Iyad Hallak, a 32-year-old Palestinian man with autism, passed Israeli police every day to reach his special needs school in Jerusalem’s Old City.
Last week a police officer who believed Hallak was armed shot him dead, leaving his family searching for answers and igniting widespread grief and anger.
Thousands of mourners massed for Hallak’s funeral while the social media hashtag #PalestinianLivesMatter echoed the fury being seen at mass protests against police violence and racism in the United States.
Hallak, brown-haired, well-built and with broad shoulders, cut an imposing figure but had the mental age of an eight-year-old, according to his bereaved family.
A polite man, according to his uncle Oussama, Hallak was an enthusiastic amateur gardener and adored his school.
Early on Saturday morning in the Wadi el-Joz neighbourhood of occupied East Jerusalem, he sipped tea made by his mother Rana before heading out.
The family home is just a 10-minute walk from the Old City, and until recently Rana had usually accompanied her son to school.
“I kept a close eye on where he was, we were in touch on WhatsApp,” she said, now wearing a black mourning veil, her hands trembling as she spoke.
On Saturday morning, he walked with his teacher towards the Elwyn Al-Quds school, close to the Al Aqsa mosque compound, which he has attended for the past six years.
But when he stepped through the stone arches of the Old City’s historic Lions’ Gate, police became suspicious when he reached for his phone in his pocket.
Officers say they believed Hallak was carrying a weapon, given that attacks against Israeli forces are relatively common, and ordered him to stop. But Hallak seemed to panic.
A police spokesman said that “police units on patrol there spotted a suspect with a suspicious object that looked like a pistol.
“They called upon him to stop and began to chase after him on foot. During the chase officers also opened fire at the suspect, who was neutralised.”
The man’s father, Kheiri, said that “his teacher told police that he was disabled and asked them to check his identity, but they kept their distance and...fired at Iyad”. Their son was killed by two gunshots, according to the family who recovered his body on Sunday after the autopsy.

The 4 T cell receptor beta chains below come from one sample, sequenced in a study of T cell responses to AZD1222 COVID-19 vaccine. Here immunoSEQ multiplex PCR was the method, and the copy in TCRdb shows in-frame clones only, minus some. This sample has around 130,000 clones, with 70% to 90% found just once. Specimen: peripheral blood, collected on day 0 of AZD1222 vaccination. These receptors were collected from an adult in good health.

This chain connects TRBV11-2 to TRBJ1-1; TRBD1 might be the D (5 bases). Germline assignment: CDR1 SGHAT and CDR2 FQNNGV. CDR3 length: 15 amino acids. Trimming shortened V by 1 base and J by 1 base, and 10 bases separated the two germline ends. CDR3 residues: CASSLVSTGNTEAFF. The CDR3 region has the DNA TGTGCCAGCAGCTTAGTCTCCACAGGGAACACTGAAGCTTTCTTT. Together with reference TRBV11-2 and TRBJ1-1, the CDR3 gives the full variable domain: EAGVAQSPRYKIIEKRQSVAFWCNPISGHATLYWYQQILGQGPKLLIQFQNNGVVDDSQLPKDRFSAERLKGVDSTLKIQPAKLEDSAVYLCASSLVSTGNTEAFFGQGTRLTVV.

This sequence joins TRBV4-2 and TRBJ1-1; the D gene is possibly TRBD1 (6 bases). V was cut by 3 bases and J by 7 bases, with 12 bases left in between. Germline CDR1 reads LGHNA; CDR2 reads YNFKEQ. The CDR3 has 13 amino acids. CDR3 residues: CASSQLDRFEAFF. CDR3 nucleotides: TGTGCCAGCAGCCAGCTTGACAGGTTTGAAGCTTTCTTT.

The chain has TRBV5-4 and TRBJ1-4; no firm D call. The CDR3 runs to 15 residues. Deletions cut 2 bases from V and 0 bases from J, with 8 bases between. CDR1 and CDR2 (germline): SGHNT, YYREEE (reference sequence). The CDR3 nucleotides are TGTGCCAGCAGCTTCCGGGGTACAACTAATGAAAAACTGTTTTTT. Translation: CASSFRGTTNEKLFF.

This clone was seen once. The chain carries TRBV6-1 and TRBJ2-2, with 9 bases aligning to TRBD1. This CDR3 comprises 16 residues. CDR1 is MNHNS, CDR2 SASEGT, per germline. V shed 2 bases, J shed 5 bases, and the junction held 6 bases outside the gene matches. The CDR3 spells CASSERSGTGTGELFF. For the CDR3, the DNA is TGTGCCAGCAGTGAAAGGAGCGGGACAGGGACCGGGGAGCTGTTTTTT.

The parents, who also have two daughters, now want answers about the death of their son, who for years had crossed their path peacefully.
Police have launched an investigation while the main suspect, a recent recruit, has argued he “thought he was in real danger” according to his lawyer.
Hallak’s relatives are demanding to see footage of the killing, well aware that the Old City is covered extensively by CCTV surveillance cameras.
“Each pillar has three cameras. If a mosquito passes, they know that it passed. Why don’t they release the images?” asked Hallak’s father, tears welling up in his green eyes.
The images could prove as explosive as those showing the police killing of George Floyd, an unarmed black man killed by police in the US city of Minneapolis, whose death has sparked protests nationwide and beyond against racism and police violence.
Thousands of people took to the streets for Hallak’s funeral late Sunday in East Jerusalem, which was occupied by Israel in the 1967 Six-Day War and later annexed.
In Jerusalem, Hallak’s case is about “occupation, not racial discrimination,” said the head of the Arab-Israeli Joint List, Ayman Odeh.
As Palestinian leaders are barred by Israel from travelling to Jerusalem, only politicians from the Arab List were seen at the mourning tents at the end of the family’s narrow street.
Bottles of hand sanitiser were placed on tables to protect mourners from Covid-19, the illness which at its peak prompted the closure of Hallak’s beloved school.
“The martyrdom of Iyad will only increase the level of the people’s anger,” said Odeh.
Israeli Defence Minister Benny Gantz has offered his condolences to the family and pushed for the incident to be “investigated swiftly”. Palestinian president Mahmoud Abbas labelled the killing a “war crime” while the Hamas warned of a new uprising.
The coming weeks were already expected to be tense, as the Israeli government could take steps as soon as July 1 to annex parts of the occupied West Bank.
The move forms part of a peace plan unveiled in January by US President Donald Trump which has been strongly rejected by the Palestinians.
Planned protests will now have the death of Iyad “at their heart”, a Joint List representative said.
But demonstrations will not bring Hallak back to his mother, who clutched a photo of him as if she were embracing her son himself.
“Iyad is now in the arms of God,” she said, “and I am sure he is happy”.
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